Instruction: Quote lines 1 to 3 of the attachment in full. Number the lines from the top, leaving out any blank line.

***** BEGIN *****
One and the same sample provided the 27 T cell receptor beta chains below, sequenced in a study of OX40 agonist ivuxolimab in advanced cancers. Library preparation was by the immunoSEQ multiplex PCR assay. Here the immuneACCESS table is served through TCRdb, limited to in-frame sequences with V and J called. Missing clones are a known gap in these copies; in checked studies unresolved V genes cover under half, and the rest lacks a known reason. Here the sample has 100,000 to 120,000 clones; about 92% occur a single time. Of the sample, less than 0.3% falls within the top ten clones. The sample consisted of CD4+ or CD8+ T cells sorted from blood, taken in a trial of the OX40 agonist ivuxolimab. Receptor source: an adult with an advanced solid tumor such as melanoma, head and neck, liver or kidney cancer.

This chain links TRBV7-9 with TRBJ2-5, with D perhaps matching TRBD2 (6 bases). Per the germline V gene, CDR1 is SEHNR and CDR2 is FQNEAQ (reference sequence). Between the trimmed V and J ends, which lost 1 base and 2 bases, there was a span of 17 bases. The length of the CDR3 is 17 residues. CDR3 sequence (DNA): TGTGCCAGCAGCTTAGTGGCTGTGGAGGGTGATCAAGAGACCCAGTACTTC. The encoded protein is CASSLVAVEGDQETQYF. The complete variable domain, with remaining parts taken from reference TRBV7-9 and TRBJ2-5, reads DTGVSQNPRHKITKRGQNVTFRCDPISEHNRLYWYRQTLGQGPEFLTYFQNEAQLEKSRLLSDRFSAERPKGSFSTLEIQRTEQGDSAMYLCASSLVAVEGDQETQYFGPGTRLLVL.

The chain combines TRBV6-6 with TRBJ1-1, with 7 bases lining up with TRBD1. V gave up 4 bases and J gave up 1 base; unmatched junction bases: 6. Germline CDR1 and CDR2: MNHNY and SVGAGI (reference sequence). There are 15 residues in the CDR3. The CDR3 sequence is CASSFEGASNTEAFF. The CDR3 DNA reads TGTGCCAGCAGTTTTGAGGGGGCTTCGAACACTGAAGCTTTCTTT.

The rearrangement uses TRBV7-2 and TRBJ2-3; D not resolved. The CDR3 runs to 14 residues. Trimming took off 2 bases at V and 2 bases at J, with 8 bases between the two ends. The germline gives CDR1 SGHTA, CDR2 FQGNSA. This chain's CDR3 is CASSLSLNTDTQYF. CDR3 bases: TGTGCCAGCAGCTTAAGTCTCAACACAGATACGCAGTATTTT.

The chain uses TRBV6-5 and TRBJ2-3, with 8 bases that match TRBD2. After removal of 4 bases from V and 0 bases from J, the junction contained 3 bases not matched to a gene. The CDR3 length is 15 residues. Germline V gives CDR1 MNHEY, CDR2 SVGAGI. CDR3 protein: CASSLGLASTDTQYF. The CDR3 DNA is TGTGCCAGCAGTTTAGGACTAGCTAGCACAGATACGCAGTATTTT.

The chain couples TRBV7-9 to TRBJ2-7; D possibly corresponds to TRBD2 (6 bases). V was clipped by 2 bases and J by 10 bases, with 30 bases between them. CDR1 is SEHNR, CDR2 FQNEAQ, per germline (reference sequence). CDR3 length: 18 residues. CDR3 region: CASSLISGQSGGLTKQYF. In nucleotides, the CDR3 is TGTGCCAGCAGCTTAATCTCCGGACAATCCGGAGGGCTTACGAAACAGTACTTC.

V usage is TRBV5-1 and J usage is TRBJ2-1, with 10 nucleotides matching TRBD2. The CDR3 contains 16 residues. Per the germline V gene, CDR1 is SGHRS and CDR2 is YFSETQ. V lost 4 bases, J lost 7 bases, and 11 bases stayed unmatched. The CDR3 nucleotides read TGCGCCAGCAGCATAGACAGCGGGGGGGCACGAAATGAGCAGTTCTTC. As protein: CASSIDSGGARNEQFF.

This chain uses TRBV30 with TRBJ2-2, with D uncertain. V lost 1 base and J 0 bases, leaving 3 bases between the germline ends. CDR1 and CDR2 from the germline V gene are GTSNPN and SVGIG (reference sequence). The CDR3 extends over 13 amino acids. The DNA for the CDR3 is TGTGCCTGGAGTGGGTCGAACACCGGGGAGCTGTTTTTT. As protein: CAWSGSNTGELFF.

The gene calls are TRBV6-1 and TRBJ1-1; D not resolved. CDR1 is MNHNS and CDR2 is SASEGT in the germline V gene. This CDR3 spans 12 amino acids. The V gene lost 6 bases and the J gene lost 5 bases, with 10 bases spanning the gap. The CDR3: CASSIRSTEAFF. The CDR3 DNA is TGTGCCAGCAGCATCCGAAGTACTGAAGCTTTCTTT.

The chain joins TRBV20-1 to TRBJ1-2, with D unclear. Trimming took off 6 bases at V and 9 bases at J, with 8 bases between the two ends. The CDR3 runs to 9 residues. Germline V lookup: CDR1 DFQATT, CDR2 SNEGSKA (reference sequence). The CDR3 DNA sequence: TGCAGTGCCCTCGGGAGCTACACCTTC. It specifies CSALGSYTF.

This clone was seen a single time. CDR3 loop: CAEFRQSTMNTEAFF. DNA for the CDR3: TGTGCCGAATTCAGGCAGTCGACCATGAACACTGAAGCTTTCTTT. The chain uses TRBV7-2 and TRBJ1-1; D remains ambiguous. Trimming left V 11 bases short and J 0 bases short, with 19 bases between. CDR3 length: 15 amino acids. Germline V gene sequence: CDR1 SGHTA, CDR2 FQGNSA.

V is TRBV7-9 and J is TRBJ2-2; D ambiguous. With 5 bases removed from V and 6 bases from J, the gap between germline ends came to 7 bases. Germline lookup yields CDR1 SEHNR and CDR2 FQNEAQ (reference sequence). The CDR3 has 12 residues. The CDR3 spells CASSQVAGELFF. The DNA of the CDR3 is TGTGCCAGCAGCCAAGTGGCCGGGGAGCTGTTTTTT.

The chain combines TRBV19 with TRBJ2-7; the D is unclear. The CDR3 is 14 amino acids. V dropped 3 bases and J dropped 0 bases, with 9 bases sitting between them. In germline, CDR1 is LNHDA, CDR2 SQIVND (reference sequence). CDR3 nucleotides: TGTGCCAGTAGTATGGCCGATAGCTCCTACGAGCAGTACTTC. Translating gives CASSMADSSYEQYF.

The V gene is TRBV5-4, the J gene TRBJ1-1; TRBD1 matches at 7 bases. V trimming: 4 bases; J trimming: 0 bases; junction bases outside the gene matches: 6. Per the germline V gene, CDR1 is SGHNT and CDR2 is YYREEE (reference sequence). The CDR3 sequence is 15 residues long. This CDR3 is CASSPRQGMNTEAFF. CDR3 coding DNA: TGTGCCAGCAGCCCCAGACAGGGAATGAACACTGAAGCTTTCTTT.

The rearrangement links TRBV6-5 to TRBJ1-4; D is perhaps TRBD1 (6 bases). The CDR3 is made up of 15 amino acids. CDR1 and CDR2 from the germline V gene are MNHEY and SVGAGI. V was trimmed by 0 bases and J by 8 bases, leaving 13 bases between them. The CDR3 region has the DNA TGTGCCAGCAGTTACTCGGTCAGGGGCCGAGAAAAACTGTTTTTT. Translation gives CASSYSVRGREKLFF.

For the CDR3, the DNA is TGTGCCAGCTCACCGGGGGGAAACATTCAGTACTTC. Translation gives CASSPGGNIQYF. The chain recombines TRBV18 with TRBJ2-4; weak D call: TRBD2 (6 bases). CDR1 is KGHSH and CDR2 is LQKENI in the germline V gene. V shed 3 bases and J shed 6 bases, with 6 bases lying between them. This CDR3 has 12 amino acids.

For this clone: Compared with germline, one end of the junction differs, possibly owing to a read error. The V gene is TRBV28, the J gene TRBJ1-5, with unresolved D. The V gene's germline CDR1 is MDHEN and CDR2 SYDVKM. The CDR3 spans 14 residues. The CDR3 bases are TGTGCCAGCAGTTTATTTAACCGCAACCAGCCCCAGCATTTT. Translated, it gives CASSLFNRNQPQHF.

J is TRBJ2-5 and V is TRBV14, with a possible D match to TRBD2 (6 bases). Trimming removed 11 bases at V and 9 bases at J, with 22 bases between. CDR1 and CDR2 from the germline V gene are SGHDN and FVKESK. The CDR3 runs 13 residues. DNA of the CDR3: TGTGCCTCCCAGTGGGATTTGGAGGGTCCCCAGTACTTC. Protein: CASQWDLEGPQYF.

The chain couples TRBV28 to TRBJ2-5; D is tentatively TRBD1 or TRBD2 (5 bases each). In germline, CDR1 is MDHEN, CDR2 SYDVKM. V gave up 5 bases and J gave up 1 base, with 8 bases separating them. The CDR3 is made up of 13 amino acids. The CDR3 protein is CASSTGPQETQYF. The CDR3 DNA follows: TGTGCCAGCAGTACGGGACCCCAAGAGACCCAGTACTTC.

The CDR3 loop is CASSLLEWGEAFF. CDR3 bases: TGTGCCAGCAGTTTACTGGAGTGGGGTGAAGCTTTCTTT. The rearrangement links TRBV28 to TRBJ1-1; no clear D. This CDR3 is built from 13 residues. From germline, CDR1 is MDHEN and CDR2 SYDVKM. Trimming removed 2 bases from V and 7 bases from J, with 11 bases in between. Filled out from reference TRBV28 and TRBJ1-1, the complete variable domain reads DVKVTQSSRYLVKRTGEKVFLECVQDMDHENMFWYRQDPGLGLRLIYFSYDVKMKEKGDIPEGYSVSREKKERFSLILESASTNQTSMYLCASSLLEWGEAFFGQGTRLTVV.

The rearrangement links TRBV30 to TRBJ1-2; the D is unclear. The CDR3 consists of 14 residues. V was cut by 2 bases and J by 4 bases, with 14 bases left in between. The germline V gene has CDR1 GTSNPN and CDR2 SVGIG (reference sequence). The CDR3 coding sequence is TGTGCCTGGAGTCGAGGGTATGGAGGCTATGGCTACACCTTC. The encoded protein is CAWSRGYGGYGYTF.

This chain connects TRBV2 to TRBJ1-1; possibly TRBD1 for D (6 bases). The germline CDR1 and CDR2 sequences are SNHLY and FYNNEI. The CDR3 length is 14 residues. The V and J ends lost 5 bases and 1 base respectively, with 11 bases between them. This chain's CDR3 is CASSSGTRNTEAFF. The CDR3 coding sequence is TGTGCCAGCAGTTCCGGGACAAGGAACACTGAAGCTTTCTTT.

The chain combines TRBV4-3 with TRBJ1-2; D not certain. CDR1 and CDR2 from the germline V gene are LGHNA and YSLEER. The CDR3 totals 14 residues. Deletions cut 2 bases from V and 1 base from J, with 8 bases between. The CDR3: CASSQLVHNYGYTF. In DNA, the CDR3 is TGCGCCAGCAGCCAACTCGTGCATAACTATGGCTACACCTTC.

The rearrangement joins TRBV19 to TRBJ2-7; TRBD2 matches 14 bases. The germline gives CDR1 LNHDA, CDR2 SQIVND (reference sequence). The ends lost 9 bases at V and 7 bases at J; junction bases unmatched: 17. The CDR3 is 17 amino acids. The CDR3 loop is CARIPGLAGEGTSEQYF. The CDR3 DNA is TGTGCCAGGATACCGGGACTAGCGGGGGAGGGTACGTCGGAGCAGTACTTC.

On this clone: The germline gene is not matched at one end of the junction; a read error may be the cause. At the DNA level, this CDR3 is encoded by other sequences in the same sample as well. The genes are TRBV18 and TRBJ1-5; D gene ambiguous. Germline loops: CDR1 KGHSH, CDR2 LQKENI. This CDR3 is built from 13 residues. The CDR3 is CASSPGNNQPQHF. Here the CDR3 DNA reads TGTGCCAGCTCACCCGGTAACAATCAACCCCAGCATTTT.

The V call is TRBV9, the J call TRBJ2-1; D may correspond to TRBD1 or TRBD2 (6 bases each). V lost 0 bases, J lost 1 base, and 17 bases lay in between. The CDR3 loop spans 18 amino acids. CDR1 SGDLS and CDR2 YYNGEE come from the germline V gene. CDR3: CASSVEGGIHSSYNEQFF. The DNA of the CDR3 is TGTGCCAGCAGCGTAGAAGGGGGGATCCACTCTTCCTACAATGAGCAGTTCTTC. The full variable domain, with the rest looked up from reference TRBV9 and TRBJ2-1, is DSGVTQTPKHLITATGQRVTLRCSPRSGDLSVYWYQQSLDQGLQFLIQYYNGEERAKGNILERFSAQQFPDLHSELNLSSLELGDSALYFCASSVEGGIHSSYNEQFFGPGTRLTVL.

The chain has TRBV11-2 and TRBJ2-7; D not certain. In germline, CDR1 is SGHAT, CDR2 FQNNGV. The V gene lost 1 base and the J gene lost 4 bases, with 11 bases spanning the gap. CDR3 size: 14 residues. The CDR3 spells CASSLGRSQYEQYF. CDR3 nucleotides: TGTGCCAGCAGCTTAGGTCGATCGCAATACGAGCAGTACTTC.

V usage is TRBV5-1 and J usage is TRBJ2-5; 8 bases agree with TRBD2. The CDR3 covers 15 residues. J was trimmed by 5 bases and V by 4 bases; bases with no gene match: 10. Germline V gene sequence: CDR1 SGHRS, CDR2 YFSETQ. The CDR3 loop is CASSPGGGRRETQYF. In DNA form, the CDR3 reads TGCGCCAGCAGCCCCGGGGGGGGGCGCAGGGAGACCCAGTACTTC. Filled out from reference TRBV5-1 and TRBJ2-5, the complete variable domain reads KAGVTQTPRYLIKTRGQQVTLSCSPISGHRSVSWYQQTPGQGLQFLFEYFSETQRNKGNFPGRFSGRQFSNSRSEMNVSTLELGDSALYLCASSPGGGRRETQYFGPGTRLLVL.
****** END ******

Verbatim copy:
One and the same sample provided the 27 T cell receptor beta chains below, sequenced in a study of OX40 agonist ivuxolimab in advanced cancers. Library preparation was by the immunoSEQ multiplex PCR assay. Here the immuneACCESS table is served through TCRdb, limited to in-frame sequences with V and J called. Missing clones are a known gap in these copies; in checked studies unresolved V genes cover under half, and the rest lacks a known reason. Here the sample has 100,000 to 120,000 clones; about 92% occur a single time. Of the sample, less than 0.3% falls within the top ten clones. The sample consisted of CD4+ or CD8+ T cells sorted from blood, taken in a trial of the OX40 agonist ivuxolimab. Receptor source: an adult with an advanced solid tumor such as melanoma, head and neck, liver or kidney cancer.

This chain links TRBV7-9 with TRBJ2-5, with D perhaps matching TRBD2 (6 bases). Per the germline V gene, CDR1 is SEHNR and CDR2 is FQNEAQ (reference sequence). Between the trimmed V and J ends, which lost 1 base and 2 bases, there was a span of 17 bases. The length of the CDR3 is 17 residues. CDR3 sequence (DNA): TGTGCCAGCAGCTTAGTGGCTGTGGAGGGTGATCAAGAGACCCAGTACTTC. The encoded protein is CASSLVAVEGDQETQYF. The complete variable domain, with remaining parts taken from reference TRBV7-9 and TRBJ2-5, reads DTGVSQNPRHKITKRGQNVTFRCDPISEHNRLYWYRQTLGQGPEFLTYFQNEAQLEKSRLLSDRFSAERPKGSFSTLEIQRTEQGDSAMYLCASSLVAVEGDQETQYFGPGTRLLVL.

The chain combines TRBV6-6 with TRBJ1-1, with 7 bases lining up with TRBD1. V gave up 4 bases and J gave up 1 base; unmatched junction bases: 6. Germline CDR1 and CDR2: MNHNY and SVGAGI (reference sequence). There are 15 residues in the CDR3. The CDR3 sequence is CASSFEGASNTEAFF. The CDR3 DNA reads TGTGCCAGCAGTTTTGAGGGGGCTTCGAACACTGAAGCTTTCTTT.